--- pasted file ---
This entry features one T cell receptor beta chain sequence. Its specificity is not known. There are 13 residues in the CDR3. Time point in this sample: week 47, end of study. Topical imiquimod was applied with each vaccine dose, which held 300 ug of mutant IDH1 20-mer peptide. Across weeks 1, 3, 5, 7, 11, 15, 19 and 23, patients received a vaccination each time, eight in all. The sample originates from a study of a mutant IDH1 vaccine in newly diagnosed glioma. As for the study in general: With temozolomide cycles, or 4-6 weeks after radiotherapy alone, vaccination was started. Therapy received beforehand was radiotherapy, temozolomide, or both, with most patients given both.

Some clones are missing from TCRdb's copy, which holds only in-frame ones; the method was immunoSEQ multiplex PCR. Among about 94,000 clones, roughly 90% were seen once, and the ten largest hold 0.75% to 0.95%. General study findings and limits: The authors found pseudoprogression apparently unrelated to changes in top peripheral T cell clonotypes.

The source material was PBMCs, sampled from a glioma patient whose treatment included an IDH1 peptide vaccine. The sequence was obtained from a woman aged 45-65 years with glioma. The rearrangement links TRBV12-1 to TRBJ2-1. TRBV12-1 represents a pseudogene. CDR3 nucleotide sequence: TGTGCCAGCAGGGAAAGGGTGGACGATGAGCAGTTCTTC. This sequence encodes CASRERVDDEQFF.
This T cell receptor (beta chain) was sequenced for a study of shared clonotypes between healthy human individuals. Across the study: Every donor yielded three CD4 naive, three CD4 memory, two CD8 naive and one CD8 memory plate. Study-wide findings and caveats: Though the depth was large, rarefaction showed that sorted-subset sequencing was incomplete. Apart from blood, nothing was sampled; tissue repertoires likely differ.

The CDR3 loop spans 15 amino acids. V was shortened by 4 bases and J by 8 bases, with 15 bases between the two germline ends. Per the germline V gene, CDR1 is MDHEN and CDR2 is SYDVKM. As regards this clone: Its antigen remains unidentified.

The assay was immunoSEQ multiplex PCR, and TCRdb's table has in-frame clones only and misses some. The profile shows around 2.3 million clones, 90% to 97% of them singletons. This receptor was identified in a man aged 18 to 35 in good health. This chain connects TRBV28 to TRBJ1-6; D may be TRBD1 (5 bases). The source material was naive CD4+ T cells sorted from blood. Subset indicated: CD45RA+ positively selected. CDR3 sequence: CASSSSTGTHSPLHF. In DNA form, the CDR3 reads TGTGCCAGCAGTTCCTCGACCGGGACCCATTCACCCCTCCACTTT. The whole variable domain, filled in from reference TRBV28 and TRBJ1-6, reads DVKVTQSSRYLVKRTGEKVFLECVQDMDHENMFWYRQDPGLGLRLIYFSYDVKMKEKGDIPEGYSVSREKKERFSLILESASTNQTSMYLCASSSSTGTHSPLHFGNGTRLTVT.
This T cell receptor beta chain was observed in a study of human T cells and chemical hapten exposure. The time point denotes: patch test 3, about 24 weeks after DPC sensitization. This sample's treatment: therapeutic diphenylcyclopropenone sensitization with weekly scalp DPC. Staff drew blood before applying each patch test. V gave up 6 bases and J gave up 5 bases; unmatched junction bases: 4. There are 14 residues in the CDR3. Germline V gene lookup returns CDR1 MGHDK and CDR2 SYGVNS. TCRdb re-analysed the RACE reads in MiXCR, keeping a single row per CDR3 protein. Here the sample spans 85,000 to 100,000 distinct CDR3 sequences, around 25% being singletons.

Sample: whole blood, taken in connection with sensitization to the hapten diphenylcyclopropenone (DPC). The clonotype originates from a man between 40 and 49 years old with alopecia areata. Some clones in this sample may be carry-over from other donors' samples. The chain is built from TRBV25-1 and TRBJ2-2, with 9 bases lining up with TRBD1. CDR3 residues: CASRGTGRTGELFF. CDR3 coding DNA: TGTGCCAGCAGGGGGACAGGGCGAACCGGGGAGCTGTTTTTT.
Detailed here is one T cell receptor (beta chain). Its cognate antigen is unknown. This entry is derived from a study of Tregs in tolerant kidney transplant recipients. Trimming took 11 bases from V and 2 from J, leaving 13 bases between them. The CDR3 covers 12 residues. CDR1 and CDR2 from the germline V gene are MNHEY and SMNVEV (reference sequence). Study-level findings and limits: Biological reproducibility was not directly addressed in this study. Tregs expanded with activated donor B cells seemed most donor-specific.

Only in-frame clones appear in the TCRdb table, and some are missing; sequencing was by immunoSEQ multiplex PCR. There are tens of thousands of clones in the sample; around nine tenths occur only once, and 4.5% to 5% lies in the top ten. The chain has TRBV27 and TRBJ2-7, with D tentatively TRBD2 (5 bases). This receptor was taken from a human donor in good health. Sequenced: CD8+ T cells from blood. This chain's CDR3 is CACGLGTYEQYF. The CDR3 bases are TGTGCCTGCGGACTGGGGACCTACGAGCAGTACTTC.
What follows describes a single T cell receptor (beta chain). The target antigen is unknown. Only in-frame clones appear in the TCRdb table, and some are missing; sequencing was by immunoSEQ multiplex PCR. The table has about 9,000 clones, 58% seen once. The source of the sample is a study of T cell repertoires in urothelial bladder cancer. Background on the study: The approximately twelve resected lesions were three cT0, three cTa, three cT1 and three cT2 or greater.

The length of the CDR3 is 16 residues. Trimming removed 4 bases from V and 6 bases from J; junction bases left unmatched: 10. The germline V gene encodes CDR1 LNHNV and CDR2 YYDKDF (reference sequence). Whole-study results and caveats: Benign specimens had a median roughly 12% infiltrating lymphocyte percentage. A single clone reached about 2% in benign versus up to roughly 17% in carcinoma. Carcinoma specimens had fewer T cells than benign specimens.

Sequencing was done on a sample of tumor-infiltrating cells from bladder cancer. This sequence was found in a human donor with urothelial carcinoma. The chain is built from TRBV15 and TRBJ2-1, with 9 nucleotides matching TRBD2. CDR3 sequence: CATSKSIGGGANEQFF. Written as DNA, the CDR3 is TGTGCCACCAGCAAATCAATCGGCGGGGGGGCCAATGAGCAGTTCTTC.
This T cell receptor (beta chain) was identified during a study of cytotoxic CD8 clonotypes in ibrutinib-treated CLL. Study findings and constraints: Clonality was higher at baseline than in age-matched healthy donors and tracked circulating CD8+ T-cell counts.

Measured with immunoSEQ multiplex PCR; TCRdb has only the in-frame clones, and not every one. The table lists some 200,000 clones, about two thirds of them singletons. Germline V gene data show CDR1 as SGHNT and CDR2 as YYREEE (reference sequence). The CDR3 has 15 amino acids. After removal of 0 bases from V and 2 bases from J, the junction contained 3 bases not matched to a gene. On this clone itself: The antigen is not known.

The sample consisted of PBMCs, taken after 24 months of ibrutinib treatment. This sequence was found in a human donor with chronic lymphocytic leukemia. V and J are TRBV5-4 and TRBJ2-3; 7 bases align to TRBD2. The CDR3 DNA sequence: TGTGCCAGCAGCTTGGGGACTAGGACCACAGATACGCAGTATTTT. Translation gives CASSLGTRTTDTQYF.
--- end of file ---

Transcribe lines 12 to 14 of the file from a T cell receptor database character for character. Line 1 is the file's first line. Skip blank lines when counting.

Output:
The length of the CDR3 is 16 residues. Trimming removed 4 bases from V and 6 bases from J; junction bases left unmatched: 10. The germline V gene encodes CDR1 LNHNV and CDR2 YYDKDF (reference sequence). Whole-study results and caveats: Benign specimens had a median roughly 12% infiltrating lymphocyte percentage. A single clone reached about 2% in benign versus up to roughly 17% in carcinoma. Carcinoma specimens had fewer T cells than benign specimens.

Sequencing was done on a sample of tumor-infiltrating cells from bladder cancer. This sequence was found in a human donor with urothelial carcinoma. The chain is built from TRBV15 and TRBJ2-1, with 9 nucleotides matching TRBD2. CDR3 sequence: CATSKSIGGGANEQFF. Written as DNA, the CDR3 is TGTGCCACCAGCAAATCAATCGGCGGGGGGGCCAATGAGCAGTTCTTC.
This T cell receptor (beta chain) was identified during a study of cytotoxic CD8 clonotypes in ibrutinib-treated CLL. Study findings and constraints: Clonality was higher at baseline than in age-matched healthy donors and tracked circulating CD8+ T-cell counts.